No. I like that Richt keeps his cool under pressure. Could you imagine him ever throwing a headset, like Spurrier throws his visor?

In my first attempt to order the SEC coaches based on their success, I ranked Les Miles at #4, just below Richt, because his teams haven’t contended in several years. However, Les Miles can claim the one national championship though. So for the time being, I put him just above Richt on my list.

Don’t get me wrong; I like the Mad Hatter, but not better than “my” guy.

Who would you rather have? Urban Meyer? Rich Rodriguez? Please.

If you’re one of these fair-weather Dawg fans calling for the head of Mark Richt today, ask yourself this one question: who would your next coach be?

I believe Gene Chizik is available. Would you rather have him? Ron Zook? Or Paul Johnson?

Don’t even bother suggesting you’d rather have Jimbo Fisher. His program is a train wreck, completely out of control.

Give me a break.

 

A red-faced blue nation

Limbaugh

Recently a friend of mine referred to me as a journalist and a political writer, but I am neither.

Normally I would have been very flattered, if it weren’t for my extremely low opinion of contemporary journalism.

First and foremost, I am a novelist who writes detective fiction. I have also written several nonfiction books, and, of course, I blog here at my website.

The more liberal members of my family seem to think I’m some rabid right-wing Republican who has been brainwashed by Rush Limbaugh.

I do admit that I enjoy listening to Limbaugh’s show occasionally. I think he can be pretty funny, and admire Rush for overcoming some really serious adversity — the total loss of his hearing, and somehow managed to continue his career, with the help of a cochlear implant. I also think he’s very smart, patriotic, and quite entertaining.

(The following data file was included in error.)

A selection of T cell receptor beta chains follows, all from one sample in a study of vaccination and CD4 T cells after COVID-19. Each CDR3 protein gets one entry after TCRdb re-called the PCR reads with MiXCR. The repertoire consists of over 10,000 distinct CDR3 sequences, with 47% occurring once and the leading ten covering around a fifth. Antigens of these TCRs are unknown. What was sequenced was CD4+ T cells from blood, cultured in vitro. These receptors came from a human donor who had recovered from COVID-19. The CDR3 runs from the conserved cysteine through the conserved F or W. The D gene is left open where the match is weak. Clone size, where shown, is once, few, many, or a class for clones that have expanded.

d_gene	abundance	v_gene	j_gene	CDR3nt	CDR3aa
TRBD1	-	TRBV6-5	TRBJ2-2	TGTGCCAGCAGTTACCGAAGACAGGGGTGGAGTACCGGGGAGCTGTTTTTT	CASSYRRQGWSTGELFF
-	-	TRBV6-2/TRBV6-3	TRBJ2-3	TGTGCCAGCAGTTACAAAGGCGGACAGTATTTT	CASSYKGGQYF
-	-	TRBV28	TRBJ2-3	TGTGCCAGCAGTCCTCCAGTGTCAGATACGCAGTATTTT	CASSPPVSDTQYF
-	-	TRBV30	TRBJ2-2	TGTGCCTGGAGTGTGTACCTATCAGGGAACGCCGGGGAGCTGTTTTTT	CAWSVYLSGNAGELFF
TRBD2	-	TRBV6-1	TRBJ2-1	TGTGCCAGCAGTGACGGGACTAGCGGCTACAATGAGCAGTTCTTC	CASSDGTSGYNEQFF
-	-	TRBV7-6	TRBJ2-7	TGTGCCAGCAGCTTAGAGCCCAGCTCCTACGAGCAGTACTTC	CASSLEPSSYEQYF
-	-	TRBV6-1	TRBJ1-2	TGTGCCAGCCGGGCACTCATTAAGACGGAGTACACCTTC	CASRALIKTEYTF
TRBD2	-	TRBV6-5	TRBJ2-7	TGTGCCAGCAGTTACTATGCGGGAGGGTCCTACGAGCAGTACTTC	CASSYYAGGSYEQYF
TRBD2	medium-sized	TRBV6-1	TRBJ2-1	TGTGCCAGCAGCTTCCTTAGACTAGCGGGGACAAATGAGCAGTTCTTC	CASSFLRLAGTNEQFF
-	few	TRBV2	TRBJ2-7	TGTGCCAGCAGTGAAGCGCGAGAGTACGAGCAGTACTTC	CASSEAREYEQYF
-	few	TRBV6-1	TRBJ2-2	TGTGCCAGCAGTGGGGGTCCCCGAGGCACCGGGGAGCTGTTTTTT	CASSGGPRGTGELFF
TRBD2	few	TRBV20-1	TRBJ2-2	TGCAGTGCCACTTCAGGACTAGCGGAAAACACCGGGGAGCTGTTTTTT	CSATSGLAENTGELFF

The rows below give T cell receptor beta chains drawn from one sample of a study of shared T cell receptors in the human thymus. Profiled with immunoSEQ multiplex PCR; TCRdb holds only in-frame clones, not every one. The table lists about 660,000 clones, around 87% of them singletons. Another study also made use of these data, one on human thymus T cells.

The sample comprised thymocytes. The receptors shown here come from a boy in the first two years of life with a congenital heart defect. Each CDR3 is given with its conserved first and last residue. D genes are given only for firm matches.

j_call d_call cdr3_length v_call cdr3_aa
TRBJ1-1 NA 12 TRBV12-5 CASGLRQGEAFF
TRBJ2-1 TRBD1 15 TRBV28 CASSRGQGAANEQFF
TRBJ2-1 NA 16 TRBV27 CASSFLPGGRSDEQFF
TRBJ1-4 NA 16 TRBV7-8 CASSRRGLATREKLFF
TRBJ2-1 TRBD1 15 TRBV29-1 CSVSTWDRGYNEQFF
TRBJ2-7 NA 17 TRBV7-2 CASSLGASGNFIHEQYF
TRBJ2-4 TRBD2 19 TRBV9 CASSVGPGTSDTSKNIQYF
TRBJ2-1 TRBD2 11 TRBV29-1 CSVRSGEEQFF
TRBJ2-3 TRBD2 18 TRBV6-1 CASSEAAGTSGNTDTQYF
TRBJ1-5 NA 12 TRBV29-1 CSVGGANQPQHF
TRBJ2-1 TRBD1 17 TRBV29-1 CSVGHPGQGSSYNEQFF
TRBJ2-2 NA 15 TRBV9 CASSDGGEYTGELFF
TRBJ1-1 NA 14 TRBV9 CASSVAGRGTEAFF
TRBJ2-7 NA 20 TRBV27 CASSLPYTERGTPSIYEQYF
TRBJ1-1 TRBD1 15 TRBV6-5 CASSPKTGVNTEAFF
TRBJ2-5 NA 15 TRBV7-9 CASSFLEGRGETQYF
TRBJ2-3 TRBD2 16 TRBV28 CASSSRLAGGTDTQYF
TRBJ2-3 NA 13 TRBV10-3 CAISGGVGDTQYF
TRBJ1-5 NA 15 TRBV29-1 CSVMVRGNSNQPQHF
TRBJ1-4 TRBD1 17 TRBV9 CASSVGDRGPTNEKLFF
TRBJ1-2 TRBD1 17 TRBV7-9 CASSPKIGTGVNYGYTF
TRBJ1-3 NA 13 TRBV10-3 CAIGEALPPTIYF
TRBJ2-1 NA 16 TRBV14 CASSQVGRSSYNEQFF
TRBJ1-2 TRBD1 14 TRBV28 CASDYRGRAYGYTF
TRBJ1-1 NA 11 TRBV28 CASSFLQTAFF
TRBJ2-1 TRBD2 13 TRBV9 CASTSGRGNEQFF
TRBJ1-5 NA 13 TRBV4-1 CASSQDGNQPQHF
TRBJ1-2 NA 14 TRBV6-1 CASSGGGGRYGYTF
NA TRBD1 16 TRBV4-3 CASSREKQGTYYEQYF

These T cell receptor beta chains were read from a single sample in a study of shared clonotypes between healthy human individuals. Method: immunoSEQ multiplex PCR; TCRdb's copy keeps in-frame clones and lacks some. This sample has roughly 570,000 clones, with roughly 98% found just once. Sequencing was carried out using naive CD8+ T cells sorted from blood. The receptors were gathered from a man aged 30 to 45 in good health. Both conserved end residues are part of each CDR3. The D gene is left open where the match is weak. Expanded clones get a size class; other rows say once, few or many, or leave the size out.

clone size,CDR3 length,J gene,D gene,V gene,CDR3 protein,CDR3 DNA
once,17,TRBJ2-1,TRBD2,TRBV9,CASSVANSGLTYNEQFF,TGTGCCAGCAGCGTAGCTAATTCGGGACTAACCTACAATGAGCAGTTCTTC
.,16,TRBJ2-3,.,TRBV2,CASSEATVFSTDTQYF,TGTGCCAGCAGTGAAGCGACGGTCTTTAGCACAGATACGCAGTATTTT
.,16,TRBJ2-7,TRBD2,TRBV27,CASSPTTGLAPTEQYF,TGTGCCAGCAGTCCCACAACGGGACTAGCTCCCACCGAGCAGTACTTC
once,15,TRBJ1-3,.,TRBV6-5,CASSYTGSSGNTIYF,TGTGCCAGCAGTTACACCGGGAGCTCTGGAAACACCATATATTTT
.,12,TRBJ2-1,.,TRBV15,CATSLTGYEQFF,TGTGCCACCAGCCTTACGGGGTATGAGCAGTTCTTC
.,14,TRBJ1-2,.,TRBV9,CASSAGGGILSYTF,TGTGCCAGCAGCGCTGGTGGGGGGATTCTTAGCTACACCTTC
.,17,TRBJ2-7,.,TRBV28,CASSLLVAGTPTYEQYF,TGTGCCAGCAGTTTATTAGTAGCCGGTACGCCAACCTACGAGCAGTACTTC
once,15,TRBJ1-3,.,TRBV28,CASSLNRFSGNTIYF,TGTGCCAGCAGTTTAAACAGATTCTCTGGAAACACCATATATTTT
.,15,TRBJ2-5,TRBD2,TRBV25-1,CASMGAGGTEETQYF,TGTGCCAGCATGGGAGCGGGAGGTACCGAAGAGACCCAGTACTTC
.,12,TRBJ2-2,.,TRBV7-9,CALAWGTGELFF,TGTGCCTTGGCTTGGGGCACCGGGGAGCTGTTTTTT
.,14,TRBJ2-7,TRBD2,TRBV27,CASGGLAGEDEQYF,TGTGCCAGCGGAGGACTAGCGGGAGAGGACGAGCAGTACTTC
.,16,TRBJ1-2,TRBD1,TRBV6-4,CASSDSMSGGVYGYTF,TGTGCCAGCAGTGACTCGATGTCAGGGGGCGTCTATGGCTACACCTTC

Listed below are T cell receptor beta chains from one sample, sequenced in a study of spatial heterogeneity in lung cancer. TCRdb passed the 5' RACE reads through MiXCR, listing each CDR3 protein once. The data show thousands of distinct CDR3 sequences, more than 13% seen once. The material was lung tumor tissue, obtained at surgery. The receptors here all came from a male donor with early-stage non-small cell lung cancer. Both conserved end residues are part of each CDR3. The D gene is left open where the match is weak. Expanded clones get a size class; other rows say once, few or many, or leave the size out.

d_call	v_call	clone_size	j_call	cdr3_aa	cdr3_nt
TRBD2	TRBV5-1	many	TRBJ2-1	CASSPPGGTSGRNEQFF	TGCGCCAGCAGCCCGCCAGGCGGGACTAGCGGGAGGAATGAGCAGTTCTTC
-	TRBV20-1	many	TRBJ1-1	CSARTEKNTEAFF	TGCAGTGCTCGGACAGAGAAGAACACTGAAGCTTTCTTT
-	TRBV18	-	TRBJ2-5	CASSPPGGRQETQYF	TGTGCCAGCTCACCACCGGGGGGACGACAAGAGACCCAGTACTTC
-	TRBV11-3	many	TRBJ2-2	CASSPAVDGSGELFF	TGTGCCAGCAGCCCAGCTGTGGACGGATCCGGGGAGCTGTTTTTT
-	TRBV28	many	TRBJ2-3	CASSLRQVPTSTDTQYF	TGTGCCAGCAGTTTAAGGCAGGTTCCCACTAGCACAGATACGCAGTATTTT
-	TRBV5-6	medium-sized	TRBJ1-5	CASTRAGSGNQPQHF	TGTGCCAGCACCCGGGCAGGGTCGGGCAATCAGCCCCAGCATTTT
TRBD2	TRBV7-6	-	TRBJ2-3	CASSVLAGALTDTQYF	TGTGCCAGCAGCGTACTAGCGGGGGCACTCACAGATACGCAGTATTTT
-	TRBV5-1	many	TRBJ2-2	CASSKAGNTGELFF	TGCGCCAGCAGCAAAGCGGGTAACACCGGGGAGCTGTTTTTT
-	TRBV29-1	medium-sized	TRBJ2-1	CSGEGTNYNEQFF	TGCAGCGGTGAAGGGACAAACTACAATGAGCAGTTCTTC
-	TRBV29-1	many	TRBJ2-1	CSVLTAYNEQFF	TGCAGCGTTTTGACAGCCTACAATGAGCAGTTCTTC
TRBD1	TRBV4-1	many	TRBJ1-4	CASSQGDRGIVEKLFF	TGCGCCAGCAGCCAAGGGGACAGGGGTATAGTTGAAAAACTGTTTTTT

But I don’t agree with everything Rush says. Just most of what he says, and practically everything he says about liberal politicians.

I don’t really consider myself a Republican — I’m more of a Libertarian who tends to vote Republican in most major elections, but certainly not someone willing to write checks to help fund the party. Currently, I don’t make enough money that I feel like I can afford to throw any of it away on a political party. After all, my wife and I are about to be hit hard by Obamacare.

I am not a person who refuses to vote for a candidate simply because they are a Democrat. In fact, I’ve voted for more than one common sensical Democrat in my career as a voter. I believe the last one was Zell Miller.

Most of the time, I try to get both sides of an argument  before I form an opinion.

Occasionally, my quest for the alternate perspective on an issue even takes me to liberal outlets such as Blue Nation Re view, where I can get the liberal point of view on subjects ranging from Kaci Hickox to the tragic death of a young girl.

I’m looking for those few opportunities where we can all agree — whether we are liberal, conservative, Democrat, Republican or Libertarian.

When I saw that liberal Democrat Sarah Burris wrote this at Blue Nation Review: “We egotistically and selfishly troll Facebook and poke fun at people — or worse, bully them until they snap. We are too often mean. Too often self absorbed.”

Heck yeah! We agreed completely…or so I thought.

I even believed she was right on the money when she added, “[S]o many Americans are extremely fortunate and we don’t even know it.”

Unfortunately, she didn’t stop there. She should have.

Only a few sentences later came this perfect gem of a punch line: “Imagine your child is playing piano one minute and the next day she is dead.  Then you have something really to complain about. Until then, all you teabaggers can shut the f*ck up.”

That insulting, vicious, and arrogant attitude helps me understand why the Democrats were absolutely decimated in the elections two weeks ago, even worse than expected. Ms. Burris should be ashamed of her vile, absurd little tirade.

But she’s a liberal. She’s probably very proud of herself.

The truth about the Scopes Monkey trial

argument_book2

I’ve been reading A. C. Grayling’s most excellent book titled The GOD Argument – after all, I don’t have to agree with the man’s opinions to admire his talent as a writer — and a realization suddenly struck me, sort of like a bolt of lightning.